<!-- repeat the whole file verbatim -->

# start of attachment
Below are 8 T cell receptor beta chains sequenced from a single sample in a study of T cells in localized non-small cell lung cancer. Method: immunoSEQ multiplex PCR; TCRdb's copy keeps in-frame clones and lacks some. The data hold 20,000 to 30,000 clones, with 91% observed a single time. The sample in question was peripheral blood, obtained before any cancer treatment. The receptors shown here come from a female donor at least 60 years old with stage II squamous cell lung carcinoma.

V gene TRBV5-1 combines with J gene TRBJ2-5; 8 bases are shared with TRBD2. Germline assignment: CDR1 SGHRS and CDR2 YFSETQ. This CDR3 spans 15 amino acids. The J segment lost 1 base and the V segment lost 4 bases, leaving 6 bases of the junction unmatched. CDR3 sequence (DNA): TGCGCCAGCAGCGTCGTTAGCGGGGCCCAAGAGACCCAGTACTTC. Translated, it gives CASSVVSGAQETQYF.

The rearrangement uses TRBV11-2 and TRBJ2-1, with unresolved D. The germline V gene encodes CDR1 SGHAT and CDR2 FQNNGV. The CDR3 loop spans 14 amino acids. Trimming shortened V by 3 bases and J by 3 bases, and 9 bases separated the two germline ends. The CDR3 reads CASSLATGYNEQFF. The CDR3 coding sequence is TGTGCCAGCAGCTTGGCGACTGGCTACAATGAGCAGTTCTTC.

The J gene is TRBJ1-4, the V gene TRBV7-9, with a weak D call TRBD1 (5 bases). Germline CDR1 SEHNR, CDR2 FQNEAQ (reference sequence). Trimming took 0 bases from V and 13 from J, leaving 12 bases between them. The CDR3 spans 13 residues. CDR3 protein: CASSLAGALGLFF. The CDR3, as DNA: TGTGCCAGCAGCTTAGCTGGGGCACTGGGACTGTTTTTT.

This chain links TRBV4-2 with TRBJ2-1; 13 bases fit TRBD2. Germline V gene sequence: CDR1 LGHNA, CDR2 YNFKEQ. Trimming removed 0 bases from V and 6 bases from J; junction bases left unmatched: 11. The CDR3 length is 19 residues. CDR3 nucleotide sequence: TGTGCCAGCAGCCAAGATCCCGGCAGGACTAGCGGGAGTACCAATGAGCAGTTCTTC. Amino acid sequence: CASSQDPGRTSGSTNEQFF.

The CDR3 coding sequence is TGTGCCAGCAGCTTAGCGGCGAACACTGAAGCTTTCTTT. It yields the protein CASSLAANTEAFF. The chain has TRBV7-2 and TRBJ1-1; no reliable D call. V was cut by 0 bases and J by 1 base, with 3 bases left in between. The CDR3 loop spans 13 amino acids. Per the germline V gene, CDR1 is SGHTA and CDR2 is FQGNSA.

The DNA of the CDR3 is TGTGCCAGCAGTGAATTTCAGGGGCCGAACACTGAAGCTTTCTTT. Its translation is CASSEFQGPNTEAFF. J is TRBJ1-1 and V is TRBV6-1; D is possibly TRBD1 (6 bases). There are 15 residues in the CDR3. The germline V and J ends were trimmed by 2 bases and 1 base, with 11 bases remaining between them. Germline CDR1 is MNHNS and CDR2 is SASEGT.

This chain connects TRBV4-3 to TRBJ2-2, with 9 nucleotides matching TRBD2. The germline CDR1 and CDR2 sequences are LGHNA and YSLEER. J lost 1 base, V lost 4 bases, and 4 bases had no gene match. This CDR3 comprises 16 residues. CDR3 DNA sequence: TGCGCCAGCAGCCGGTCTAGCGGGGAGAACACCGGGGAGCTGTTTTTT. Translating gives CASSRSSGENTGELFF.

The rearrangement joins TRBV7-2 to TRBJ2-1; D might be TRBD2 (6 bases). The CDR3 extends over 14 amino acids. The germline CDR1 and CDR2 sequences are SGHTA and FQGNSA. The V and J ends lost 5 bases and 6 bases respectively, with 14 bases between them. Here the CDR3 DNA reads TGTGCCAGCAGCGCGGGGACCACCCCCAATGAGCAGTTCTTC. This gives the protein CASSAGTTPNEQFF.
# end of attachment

Below are 8 T cell receptor beta chains sequenced from a single sample in a study of T cells in localized non-small cell lung cancer. Method: immunoSEQ multiplex PCR; TCRdb's copy keeps in-frame clones and lacks some. The data hold 20,000 to 30,000 clones, with 91% observed a single time. The sample in question was peripheral blood, obtained before any cancer treatment. The receptors shown here come from a female donor at least 60 years old with stage II squamous cell lung carcinoma.

V gene TRBV5-1 combines with J gene TRBJ2-5; 8 bases are shared with TRBD2. Germline assignment: CDR1 SGHRS and CDR2 YFSETQ. This CDR3 spans 15 amino acids. The J segment lost 1 base and the V segment lost 4 bases, leaving 6 bases of the junction unmatched. CDR3 sequence (DNA): TGCGCCAGCAGCGTCGTTAGCGGGGCCCAAGAGACCCAGTACTTC. Translated, it gives CASSVVSGAQETQYF.

The rearrangement uses TRBV11-2 and TRBJ2-1, with unresolved D. The germline V gene encodes CDR1 SGHAT and CDR2 FQNNGV. The CDR3 loop spans 14 amino acids. Trimming shortened V by 3 bases and J by 3 bases, and 9 bases separated the two germline ends. The CDR3 reads CASSLATGYNEQFF. The CDR3 coding sequence is TGTGCCAGCAGCTTGGCGACTGGCTACAATGAGCAGTTCTTC.

The J gene is TRBJ1-4, the V gene TRBV7-9, with a weak D call TRBD1 (5 bases). Germline CDR1 SEHNR, CDR2 FQNEAQ (reference sequence). Trimming took 0 bases from V and 13 from J, leaving 12 bases between them. The CDR3 spans 13 residues. CDR3 protein: CASSLAGALGLFF. The CDR3, as DNA: TGTGCCAGCAGCTTAGCTGGGGCACTGGGACTGTTTTTT.

This chain links TRBV4-2 with TRBJ2-1; 13 bases fit TRBD2. Germline V gene sequence: CDR1 LGHNA, CDR2 YNFKEQ. Trimming removed 0 bases from V and 6 bases from J; junction bases left unmatched: 11. The CDR3 length is 19 residues. CDR3 nucleotide sequence: TGTGCCAGCAGCCAAGATCCCGGCAGGACTAGCGGGAGTACCAATGAGCAGTTCTTC. Amino acid sequence: CASSQDPGRTSGSTNEQFF.

The CDR3 coding sequence is TGTGCCAGCAGCTTAGCGGCGAACACTGAAGCTTTCTTT. It yields the protein CASSLAANTEAFF. The chain has TRBV7-2 and TRBJ1-1; no reliable D call. V was cut by 0 bases and J by 1 base, with 3 bases left in between. The CDR3 loop spans 13 amino acids. Per the germline V gene, CDR1 is SGHTA and CDR2 is FQGNSA.

The DNA of the CDR3 is TGTGCCAGCAGTGAATTTCAGGGGCCGAACACTGAAGCTTTCTTT. Its translation is CASSEFQGPNTEAFF. J is TRBJ1-1 and V is TRBV6-1; D is possibly TRBD1 (6 bases). There are 15 residues in the CDR3. The germline V and J ends were trimmed by 2 bases and 1 base, with 11 bases remaining between them. Germline CDR1 is MNHNS and CDR2 is SASEGT.

This chain connects TRBV4-3 to TRBJ2-2, with 9 nucleotides matching TRBD2. The germline CDR1 and CDR2 sequences are LGHNA and YSLEER. J lost 1 base, V lost 4 bases, and 4 bases had no gene match. This CDR3 comprises 16 residues. CDR3 DNA sequence: TGCGCCAGCAGCCGGTCTAGCGGGGAGAACACCGGGGAGCTGTTTTTT. Translating gives CASSRSSGENTGELFF.

The rearrangement joins TRBV7-2 to TRBJ2-1; D might be TRBD2 (6 bases). The CDR3 extends over 14 amino acids. The germline CDR1 and CDR2 sequences are SGHTA and FQGNSA. The V and J ends lost 5 bases and 6 bases respectively, with 14 bases between them. Here the CDR3 DNA reads TGTGCCAGCAGCGCGGGGACCACCCCCAATGAGCAGTTCTTC. This gives the protein CASSAGTTPNEQFF.